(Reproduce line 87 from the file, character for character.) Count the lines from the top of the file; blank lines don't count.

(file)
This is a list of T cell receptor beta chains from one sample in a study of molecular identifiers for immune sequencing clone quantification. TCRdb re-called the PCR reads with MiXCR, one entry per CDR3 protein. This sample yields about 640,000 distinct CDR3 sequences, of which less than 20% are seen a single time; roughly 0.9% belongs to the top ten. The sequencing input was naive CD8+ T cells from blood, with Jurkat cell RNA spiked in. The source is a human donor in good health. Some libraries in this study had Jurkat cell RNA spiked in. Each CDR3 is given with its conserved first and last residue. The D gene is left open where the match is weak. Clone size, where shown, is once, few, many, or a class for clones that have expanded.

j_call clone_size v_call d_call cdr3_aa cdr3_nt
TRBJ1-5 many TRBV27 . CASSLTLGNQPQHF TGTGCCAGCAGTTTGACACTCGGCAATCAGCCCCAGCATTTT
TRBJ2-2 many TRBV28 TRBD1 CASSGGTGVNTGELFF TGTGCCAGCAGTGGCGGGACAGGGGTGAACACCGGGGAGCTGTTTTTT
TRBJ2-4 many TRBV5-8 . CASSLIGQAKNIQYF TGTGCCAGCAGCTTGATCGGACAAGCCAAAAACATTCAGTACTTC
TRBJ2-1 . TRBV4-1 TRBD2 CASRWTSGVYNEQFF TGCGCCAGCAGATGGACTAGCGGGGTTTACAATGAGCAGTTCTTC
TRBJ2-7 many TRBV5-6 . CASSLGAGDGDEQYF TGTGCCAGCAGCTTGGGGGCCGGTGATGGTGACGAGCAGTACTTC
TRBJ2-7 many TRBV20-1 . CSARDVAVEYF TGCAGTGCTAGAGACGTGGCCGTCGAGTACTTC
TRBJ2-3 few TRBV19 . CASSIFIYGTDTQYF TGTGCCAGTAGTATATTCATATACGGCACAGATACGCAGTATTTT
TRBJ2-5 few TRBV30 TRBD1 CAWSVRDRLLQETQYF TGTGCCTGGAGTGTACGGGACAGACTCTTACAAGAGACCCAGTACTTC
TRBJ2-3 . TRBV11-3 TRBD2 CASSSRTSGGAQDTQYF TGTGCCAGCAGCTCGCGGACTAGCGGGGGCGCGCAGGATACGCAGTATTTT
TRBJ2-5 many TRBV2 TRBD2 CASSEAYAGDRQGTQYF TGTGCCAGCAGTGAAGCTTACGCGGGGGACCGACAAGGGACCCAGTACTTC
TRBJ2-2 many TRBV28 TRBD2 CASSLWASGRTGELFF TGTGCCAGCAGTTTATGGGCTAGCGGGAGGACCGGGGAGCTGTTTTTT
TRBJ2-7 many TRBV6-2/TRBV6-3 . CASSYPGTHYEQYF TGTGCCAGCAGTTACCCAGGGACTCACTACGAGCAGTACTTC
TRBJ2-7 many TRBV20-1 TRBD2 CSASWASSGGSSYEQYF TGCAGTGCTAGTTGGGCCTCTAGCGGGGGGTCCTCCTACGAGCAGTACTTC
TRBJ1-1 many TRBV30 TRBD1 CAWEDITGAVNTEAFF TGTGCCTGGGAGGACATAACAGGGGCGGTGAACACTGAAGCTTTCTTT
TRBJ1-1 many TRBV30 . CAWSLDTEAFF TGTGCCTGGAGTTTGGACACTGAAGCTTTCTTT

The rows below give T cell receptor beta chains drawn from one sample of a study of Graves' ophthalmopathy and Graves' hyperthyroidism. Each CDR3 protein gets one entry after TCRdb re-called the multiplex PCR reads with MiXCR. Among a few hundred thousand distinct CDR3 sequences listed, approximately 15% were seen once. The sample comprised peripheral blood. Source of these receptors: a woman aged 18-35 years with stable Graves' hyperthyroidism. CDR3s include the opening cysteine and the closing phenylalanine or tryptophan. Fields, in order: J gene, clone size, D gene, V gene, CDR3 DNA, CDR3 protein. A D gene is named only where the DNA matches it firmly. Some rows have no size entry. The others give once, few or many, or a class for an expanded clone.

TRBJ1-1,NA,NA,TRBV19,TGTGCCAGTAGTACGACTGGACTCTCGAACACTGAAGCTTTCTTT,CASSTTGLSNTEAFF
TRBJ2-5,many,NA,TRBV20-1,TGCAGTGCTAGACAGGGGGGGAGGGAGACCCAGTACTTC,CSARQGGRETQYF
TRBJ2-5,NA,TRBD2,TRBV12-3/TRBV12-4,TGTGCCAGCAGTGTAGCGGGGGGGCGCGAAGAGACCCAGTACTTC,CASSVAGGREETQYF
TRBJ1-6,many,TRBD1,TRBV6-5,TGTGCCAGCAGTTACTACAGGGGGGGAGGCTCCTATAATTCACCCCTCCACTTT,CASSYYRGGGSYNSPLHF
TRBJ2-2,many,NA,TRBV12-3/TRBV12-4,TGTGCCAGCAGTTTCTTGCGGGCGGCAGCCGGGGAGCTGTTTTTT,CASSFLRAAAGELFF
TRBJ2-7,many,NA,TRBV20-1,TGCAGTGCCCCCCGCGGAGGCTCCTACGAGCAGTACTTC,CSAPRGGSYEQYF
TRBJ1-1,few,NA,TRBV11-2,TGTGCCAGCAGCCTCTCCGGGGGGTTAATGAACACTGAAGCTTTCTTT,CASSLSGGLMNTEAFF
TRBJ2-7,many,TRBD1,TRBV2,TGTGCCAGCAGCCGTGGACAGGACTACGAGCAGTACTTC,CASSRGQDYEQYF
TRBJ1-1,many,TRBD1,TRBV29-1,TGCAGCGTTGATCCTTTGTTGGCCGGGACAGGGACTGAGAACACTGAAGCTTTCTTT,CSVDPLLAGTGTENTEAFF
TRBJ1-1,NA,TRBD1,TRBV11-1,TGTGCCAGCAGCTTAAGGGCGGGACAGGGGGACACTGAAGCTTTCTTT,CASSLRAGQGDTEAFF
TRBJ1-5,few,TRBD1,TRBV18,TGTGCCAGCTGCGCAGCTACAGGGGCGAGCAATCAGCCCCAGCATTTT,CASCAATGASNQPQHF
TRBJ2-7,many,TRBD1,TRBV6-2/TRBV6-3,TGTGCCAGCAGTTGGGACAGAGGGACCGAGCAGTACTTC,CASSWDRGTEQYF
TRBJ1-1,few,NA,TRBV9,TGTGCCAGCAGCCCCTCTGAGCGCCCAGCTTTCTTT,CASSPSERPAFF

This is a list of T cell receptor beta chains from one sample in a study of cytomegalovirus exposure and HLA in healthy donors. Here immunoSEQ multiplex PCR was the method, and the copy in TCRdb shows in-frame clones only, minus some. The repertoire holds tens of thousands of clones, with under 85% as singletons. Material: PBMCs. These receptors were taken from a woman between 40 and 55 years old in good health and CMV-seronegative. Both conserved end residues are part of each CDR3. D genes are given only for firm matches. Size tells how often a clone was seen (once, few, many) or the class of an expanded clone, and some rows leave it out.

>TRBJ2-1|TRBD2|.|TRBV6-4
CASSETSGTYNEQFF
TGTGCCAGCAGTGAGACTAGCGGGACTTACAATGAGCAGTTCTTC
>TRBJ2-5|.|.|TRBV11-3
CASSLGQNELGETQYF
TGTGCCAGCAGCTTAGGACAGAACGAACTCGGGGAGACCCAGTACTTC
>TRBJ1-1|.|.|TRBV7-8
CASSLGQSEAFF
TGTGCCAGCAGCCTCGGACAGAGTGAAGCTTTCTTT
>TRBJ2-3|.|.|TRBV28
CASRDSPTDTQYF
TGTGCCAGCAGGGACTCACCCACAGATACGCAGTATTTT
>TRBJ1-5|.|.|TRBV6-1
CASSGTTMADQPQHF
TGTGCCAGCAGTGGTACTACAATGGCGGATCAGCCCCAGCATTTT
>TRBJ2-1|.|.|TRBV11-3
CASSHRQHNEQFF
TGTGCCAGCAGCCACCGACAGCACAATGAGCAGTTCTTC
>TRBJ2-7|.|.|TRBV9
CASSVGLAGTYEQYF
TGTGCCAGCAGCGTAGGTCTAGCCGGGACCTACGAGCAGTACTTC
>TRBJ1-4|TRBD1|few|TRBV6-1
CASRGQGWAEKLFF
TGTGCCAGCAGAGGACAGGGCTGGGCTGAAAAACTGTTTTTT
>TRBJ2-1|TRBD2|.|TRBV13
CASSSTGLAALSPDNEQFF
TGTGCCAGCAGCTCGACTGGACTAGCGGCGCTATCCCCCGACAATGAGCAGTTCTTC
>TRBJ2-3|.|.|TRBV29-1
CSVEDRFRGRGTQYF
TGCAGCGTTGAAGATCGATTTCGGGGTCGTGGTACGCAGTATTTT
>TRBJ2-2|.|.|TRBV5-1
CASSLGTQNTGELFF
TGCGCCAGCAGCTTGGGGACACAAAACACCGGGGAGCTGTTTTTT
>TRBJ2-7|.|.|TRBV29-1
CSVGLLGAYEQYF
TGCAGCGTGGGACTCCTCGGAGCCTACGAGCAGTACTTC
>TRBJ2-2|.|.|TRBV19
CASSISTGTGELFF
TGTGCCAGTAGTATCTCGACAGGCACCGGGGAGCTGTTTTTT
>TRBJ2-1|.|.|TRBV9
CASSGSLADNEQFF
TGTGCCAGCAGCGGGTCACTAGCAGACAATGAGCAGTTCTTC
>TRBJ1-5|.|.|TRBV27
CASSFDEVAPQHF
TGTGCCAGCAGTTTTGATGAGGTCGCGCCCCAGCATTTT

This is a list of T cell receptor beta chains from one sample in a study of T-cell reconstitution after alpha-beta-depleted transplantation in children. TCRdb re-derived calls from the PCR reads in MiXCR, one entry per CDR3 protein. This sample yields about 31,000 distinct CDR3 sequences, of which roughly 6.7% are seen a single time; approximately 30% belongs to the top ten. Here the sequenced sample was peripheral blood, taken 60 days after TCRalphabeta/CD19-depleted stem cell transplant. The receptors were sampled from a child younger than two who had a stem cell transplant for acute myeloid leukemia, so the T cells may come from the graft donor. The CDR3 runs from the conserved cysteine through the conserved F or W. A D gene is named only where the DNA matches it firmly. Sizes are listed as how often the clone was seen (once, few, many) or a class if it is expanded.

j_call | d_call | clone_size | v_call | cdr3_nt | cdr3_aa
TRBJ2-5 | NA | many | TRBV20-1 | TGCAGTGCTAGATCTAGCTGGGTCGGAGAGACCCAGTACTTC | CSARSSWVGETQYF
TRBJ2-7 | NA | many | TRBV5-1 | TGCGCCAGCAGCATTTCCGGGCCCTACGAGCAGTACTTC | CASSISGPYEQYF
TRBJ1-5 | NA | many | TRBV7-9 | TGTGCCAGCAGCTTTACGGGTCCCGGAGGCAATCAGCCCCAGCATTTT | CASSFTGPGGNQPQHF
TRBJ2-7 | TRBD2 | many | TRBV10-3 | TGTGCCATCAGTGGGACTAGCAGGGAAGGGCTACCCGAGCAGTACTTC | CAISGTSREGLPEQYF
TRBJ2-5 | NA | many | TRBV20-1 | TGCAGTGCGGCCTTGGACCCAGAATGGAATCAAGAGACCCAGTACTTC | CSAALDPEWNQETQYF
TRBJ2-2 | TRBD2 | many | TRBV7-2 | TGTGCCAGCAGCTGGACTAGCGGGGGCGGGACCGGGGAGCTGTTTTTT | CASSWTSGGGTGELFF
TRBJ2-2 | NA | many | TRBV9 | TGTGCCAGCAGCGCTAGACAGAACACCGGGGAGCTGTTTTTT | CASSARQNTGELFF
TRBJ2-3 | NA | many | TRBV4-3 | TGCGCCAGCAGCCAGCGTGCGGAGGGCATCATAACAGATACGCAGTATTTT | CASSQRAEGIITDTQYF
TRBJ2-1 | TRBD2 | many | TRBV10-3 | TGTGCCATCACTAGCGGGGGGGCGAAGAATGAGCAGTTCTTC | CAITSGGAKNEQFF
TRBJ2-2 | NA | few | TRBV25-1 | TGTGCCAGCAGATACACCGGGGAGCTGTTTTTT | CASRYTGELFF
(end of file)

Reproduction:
TRBJ2-3 | NA | many | TRBV4-3 | TGCGCCAGCAGCCAGCGTGCGGAGGGCATCATAACAGATACGCAGTATTTT | CASSQRAEGIITDTQYF